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The Difference Between Tax Avoidance and Tax Evasion
Thursday, September 13, 2018

Taxes


Taxes are a measure instilled by the government to redistribute wealth in a manner that ensures their own coffers do not get exhausted. When they acquire taxation, which may be through direct or indirect techniques, they ideally use these funds for provisions such as public goods (roads and street lights etc.)

Tax can be an intricate subject and its comprehension is important. The aspect of tax that we will focus on is the distinction between tax avoidance and tax evasion. The difference between both is significant since exercising one is legal while the practice of the other is illegal.

We will distinguish both concepts below:

What is Tax Avoidance?

First and foremost, we will define both notions. Tax avoidance is the legitimate method of minimizing taxes, using ways included in the tax code. For instance, companies attempt to avoid incurring taxes by taking all genuine deductions and shielding their income from taxes. They orchestrate this maneuver by setting up employee retirement plans and other such endeavors.

All these aforementioned measures are legal and legitimate under the Internal Revenue Code or state taxation codes, depending on where individuals reside or where the business operates. Furthermore, we will look at examples of tax avoidance to better comprehend the concept.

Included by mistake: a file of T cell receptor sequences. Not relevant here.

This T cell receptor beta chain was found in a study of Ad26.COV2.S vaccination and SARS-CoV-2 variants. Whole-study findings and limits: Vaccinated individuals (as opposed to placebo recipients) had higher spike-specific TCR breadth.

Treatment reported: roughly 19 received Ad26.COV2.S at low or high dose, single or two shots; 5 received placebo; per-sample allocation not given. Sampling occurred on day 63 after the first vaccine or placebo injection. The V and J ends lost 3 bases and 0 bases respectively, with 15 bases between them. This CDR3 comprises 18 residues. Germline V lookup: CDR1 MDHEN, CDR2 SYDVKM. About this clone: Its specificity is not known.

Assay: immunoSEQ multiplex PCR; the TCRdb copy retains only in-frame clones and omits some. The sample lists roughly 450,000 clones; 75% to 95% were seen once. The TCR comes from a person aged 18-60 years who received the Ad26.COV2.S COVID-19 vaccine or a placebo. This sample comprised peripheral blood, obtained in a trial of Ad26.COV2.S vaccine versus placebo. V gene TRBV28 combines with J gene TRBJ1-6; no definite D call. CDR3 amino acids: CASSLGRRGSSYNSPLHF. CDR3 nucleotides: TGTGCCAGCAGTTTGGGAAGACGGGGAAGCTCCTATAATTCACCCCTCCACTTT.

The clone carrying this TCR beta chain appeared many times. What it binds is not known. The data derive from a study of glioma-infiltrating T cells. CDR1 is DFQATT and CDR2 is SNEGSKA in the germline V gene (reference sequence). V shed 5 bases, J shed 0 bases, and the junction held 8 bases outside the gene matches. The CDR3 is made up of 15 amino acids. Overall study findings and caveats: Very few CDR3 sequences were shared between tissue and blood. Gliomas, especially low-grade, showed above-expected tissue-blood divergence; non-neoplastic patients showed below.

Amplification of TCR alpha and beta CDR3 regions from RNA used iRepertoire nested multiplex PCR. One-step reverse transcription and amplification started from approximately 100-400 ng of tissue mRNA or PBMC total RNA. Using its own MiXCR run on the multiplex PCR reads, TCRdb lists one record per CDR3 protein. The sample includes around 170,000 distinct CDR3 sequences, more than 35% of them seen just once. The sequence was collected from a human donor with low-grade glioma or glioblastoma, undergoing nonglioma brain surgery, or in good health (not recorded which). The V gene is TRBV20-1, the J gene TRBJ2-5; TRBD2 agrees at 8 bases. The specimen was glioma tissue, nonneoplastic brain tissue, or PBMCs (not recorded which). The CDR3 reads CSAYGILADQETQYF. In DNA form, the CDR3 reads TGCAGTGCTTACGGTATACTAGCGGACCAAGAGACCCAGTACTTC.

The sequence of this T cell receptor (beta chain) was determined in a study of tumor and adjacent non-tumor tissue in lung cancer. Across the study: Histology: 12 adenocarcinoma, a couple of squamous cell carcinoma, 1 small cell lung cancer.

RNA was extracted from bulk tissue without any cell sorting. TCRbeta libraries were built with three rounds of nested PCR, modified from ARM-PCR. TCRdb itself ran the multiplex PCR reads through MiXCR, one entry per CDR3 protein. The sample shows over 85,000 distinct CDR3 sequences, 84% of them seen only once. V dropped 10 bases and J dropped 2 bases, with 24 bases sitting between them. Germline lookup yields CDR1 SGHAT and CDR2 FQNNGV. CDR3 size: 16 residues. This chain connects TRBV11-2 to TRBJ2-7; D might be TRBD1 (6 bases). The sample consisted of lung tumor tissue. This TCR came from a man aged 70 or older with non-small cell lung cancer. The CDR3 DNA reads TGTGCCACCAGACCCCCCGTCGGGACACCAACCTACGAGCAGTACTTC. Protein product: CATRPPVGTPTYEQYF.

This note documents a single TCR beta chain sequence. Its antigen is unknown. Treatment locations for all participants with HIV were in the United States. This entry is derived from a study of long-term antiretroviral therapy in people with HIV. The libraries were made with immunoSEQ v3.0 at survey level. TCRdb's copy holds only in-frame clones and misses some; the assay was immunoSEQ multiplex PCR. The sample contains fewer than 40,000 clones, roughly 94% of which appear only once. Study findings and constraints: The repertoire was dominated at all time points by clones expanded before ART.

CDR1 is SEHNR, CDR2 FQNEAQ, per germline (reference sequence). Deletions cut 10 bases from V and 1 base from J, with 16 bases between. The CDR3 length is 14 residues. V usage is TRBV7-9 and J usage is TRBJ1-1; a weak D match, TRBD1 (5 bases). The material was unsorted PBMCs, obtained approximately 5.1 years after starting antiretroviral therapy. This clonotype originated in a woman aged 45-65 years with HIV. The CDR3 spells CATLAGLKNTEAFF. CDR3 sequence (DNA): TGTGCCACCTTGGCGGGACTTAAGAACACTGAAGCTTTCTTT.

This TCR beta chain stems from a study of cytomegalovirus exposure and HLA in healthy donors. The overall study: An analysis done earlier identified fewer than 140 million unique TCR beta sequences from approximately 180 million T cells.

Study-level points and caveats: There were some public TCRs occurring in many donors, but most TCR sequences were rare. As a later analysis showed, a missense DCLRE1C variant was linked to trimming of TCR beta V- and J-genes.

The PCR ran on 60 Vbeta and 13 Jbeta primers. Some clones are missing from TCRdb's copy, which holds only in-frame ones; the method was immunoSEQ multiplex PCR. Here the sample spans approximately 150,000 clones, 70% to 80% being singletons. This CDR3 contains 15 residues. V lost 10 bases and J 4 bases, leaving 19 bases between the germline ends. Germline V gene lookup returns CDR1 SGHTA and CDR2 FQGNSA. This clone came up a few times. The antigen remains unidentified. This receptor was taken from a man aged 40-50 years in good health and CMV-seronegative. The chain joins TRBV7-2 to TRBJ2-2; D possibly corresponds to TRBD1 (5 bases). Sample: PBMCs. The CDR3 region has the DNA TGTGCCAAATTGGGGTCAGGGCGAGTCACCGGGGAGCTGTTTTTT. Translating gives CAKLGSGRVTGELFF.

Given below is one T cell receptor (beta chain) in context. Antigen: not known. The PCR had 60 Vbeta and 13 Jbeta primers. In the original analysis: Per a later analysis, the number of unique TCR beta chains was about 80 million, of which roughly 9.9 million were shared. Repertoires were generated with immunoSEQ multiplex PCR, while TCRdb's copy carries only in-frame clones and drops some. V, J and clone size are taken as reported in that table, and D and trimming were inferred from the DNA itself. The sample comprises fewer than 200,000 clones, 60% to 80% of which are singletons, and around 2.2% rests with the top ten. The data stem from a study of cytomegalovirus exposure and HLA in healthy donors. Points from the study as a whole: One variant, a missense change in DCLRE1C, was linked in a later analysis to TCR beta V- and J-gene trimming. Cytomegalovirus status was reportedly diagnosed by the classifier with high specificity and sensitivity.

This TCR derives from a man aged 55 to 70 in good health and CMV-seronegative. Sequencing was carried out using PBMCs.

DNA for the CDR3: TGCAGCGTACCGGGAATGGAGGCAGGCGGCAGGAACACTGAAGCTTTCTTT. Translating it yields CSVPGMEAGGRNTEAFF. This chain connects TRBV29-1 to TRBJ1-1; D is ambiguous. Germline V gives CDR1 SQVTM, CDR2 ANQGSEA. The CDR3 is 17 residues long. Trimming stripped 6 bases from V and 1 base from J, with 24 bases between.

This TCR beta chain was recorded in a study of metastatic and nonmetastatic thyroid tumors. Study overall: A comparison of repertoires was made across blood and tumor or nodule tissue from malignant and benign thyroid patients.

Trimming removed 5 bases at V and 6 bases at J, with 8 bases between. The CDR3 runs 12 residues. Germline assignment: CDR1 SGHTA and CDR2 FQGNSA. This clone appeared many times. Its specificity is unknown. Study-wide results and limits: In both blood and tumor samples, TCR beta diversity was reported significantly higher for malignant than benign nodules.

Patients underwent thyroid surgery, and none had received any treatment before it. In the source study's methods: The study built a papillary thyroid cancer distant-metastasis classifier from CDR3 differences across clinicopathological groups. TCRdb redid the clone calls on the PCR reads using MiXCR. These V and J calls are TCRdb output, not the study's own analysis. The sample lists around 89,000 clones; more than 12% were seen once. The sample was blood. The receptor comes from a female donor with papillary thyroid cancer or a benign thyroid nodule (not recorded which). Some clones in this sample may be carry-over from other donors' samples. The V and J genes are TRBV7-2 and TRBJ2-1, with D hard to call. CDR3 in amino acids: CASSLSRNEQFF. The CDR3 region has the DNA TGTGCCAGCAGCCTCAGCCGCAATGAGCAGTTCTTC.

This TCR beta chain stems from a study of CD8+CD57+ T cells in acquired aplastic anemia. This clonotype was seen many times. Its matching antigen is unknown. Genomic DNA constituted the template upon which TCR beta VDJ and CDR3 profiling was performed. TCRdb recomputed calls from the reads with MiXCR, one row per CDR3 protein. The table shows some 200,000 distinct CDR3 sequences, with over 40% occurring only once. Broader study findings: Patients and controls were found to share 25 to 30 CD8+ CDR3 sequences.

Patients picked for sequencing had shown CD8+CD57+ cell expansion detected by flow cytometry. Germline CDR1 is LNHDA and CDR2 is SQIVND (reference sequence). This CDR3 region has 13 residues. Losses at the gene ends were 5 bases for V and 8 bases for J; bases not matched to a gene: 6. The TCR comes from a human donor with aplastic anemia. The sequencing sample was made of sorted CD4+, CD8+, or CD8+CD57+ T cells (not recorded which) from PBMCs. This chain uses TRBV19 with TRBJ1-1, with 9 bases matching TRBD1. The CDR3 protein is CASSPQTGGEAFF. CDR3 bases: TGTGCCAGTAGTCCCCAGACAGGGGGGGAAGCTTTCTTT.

Businesses typically exploit certain channels to avoid paying taxes. Some of the frequently used taxation avoidance strategies include increasing retirement savings. An individual can accomplish this by allocating money to an employer sponsored plan. A retirement fund is an effective tax avoidance tool.

Such a plan enables the individual to attribute a certain amount of their pre-tax earnings and these funds are automatically withdrawn by their employer before they receive their pay check. Other examples include maximizing work deductions. This can be done for expenses such as union dues and subscriptions. Also, using home equity and participating in a health savings account are other methods of exercising tax avoidance.

What is Tax Evasion?

On the other hand, tax evasion is an illegal practice of not paying taxes to the government. This may be done by not reporting your income properly or reporting expenses that are not legally acceptable or by not incurring taxes are owed.

Each of the aforementioned cases qualifies as tax evasion. It is frequently associated with income taxes, although the practice may be carried out by businesses on state sales taxes and employment ones as well.

Examples of tax evasion include under reporting your income. For instance, an individual may have earned extra cash through tips or doing menial tasks. If they fail to report such earnings to the government at the proper moment, they will run the risk of tax evasion. This should not transpire since tax evasion is a crime and has serious penalties attached to it as well.

Another instance of tax evasion would be to not file your tax returns at all. An individual cannot escape the authorities, in this case the IRS. The government monitors tax statements from employers and interest statements from financial institutions also. Failing to report and file your tax returns would land you in hot water ultimately.

To know more about all things related to tax law, see the Wolterman Law Office website!



 
 
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